Sunday, February 25

The Emmy Test: Putting My Thesis About The Power of TV as an Intimate Medium To the Test

I did not see a single marquee this past year featuring the title of any of the films nominated for Best Picture. Add to my ignorance the fact I have now use Netflix instead of my local video store. When I browse my Netflix account online I gravitate to the HOT current releases-- but I bypassed The Departed. I ordered Man of the Year instead. It's not that Man of the Year is just sounds more fun to watch when you're tired of shoveling snow. That said, I'll put money on Little Miss Sunshine or The Queen as the winner. I sense both translate better to DVD and home viewing over the others.

As for The Queen, it may translate to home viewing best, since it's based heavily around the death of Princess Diana-- a live news event that played out on television. My thesis for picking the Best Picture is based around what translates well for the home viewer. It's tied to stories dependent on close-ups and relationships. Stories built around grand, sweeping wideshots such as epics don't shift to television sets well-- perhaps HDTV will help with that. Think about this-- most of the voting members of the Academy don't go to the theater to screen films-- and since they get freebie DVDs from the studios to screen in the privacy of their own homes (and most probably watch in their bedrooms or kitchens now), the quieter, interpersonal stories dependent on close-ups win in this day and age. These are the movies that are visually ready for television-- and become more memorable. Don't agree? Consider which movie was more important and clearly a BETTER film: Saving Private Ryan or Shakespeare in Love? Shakespeare in Love received the Best Picture Oscar.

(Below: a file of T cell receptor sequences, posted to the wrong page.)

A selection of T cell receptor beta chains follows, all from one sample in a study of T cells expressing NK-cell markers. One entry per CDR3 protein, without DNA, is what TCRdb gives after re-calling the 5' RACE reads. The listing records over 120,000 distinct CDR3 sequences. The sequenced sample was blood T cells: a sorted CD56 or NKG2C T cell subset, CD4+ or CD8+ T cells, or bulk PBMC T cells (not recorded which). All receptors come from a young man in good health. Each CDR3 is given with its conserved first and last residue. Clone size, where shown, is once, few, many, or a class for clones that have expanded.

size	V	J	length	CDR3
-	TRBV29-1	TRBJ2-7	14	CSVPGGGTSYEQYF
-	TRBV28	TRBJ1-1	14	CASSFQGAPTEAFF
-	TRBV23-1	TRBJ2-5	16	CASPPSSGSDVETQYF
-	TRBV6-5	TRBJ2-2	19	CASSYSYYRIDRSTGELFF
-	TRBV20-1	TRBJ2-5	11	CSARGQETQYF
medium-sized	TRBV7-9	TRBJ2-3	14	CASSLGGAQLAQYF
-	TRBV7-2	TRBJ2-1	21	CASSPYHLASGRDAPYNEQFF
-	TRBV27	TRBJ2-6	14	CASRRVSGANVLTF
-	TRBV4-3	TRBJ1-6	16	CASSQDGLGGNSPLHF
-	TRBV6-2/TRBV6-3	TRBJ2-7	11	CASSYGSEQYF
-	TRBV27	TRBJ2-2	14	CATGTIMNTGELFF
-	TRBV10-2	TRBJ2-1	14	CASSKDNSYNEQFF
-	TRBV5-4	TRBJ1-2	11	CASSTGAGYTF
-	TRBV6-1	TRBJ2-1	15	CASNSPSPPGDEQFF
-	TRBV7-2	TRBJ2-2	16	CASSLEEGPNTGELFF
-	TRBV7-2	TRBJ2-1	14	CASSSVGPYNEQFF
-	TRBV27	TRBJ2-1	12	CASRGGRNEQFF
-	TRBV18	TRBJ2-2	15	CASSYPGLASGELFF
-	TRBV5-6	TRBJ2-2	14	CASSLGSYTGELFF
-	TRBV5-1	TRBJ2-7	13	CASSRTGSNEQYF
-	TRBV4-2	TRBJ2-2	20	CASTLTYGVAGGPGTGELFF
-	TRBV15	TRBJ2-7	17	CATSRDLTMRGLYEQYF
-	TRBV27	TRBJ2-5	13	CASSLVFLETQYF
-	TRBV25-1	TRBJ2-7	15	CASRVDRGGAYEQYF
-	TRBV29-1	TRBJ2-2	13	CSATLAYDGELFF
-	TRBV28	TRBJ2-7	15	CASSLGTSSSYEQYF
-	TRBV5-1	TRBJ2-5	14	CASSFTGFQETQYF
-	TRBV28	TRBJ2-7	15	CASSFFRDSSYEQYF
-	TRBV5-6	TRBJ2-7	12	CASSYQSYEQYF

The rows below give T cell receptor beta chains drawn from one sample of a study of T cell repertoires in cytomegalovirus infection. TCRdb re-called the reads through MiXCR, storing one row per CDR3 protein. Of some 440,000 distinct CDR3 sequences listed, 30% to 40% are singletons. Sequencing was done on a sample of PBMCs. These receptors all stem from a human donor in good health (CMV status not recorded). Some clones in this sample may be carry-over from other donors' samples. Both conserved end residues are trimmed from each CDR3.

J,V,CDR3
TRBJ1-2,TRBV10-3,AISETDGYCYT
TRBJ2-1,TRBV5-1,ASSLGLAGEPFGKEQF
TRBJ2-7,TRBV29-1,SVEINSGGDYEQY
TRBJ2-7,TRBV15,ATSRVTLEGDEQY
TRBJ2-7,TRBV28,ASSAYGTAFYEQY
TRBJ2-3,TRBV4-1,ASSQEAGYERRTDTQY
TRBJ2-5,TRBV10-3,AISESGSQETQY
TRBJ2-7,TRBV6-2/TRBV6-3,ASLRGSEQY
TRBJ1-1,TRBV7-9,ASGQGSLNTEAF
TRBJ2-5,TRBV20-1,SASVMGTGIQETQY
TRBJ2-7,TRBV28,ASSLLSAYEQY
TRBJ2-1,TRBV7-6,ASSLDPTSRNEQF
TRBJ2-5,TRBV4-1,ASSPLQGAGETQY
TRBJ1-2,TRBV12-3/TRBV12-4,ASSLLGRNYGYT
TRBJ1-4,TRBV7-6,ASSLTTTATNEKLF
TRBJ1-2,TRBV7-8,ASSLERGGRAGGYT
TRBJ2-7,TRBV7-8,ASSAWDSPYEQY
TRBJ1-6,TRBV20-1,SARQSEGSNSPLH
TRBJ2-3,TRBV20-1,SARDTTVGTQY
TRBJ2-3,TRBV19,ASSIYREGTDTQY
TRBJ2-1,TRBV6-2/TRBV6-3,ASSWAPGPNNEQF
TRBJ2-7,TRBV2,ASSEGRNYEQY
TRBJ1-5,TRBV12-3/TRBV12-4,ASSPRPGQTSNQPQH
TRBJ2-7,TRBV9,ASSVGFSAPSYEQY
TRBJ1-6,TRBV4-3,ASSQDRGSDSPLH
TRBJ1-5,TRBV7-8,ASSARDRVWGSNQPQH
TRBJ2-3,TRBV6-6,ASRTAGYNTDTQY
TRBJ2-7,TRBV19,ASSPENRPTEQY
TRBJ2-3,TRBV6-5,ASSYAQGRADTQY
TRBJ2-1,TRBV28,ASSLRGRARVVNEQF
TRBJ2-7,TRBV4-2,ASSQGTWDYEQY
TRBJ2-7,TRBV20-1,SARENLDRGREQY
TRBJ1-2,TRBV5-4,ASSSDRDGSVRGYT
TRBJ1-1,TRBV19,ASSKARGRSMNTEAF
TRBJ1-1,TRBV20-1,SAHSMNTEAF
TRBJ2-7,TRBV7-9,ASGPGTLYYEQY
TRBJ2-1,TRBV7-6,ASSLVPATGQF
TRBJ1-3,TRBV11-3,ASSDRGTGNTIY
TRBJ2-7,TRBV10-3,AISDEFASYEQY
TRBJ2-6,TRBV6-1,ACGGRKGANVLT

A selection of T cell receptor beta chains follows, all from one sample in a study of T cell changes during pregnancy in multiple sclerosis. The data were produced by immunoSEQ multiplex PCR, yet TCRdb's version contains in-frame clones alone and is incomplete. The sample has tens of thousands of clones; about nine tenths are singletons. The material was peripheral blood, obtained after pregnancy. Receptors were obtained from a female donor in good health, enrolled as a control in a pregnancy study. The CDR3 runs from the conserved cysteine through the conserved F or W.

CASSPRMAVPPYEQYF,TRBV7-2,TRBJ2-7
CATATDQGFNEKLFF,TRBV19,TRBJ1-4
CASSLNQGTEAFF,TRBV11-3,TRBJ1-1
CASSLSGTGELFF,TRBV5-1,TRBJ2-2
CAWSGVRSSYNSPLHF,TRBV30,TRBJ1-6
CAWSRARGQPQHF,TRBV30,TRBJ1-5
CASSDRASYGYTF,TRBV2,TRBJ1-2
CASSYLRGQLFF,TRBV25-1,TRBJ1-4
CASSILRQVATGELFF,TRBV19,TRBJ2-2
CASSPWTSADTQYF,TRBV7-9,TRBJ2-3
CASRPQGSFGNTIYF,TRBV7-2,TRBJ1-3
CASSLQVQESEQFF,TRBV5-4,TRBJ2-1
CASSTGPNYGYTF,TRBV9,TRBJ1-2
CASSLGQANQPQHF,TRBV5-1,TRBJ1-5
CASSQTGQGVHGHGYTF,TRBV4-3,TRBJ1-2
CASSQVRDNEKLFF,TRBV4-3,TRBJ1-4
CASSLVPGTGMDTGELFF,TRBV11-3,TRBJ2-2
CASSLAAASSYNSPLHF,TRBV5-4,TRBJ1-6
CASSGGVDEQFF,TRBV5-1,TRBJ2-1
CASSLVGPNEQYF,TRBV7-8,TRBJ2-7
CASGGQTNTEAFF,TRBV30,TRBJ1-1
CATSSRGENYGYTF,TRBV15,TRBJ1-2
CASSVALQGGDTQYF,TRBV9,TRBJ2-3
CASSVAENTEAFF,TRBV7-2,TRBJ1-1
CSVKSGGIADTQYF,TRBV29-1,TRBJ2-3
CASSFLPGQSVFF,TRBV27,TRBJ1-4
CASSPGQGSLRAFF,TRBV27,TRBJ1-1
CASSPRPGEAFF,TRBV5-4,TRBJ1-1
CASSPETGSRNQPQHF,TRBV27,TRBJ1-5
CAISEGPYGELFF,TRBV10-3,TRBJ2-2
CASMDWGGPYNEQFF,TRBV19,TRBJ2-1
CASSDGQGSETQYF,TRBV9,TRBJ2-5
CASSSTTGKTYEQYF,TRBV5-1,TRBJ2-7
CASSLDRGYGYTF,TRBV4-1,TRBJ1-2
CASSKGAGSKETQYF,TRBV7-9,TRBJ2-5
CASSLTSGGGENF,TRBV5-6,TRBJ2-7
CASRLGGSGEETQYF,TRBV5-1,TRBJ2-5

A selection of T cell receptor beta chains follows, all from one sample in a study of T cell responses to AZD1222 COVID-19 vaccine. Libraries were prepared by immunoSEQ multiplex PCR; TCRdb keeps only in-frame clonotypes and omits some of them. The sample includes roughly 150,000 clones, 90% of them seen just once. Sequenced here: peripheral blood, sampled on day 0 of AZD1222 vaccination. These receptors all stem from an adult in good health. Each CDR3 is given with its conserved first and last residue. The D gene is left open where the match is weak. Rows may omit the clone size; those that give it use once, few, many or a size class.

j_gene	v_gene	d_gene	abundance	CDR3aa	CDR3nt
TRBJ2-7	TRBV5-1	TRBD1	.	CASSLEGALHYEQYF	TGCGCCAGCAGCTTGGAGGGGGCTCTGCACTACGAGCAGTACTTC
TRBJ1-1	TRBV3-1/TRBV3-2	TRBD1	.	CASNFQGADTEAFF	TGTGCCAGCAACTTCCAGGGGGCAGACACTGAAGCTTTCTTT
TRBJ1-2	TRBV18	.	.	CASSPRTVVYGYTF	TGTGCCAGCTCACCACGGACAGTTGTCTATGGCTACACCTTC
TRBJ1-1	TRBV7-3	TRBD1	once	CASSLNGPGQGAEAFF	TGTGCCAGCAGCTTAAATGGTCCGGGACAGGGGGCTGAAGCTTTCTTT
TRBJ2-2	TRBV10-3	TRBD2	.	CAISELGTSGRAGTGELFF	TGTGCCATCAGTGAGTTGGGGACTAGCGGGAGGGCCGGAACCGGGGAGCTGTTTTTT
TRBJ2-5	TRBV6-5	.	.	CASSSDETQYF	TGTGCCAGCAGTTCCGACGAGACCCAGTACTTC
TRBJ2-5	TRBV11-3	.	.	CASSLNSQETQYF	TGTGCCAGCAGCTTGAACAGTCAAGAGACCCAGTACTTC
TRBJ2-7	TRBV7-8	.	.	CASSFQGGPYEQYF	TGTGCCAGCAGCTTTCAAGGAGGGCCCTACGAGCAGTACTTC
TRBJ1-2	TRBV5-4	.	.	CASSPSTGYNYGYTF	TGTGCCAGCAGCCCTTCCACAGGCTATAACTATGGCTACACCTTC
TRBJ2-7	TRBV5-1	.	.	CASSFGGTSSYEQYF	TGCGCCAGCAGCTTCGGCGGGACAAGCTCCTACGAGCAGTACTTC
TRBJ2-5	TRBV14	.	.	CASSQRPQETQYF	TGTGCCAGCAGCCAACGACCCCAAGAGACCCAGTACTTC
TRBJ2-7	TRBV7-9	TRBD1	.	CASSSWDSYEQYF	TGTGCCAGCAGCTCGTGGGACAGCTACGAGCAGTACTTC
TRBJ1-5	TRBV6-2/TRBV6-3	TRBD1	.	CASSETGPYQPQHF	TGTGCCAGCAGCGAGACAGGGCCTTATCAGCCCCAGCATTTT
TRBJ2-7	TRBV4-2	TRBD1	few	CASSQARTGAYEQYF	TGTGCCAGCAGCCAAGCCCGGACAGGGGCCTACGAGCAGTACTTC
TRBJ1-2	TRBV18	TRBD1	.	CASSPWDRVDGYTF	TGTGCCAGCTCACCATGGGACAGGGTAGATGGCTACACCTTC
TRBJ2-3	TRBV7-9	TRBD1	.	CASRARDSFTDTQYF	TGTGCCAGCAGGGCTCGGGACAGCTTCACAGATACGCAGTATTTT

Let's consider last year. I predicted the win for Crash over Brokeback Mountain.

While Brokeback was really Romeo and Juliet with a gay twist, it was embedded in the grand, sweeping vistas of Ang Lee's vision of a theatrical film release targeting the big screen viewers. Crash is perfect for television viewing. The movie was even shot and edited like a television drama. The director's career spanned heavily across the television landcape and included associations with a number of popular shows from sitcoms and L.A. Law. It also helped that Crash was set in L.A. and with nearly every voting member in the Academy living in the Los Angeles area, it had the hometown crowd. Babel and Letters From Iwo Jima look like movies made for the "big screen" from the trailers. So I'll bet on The Queen or Little Miss Sunshine as the stories as well as the visual storytelling techniques are cloesly connected to the intimacy that connects with viewers at home via the television screen.

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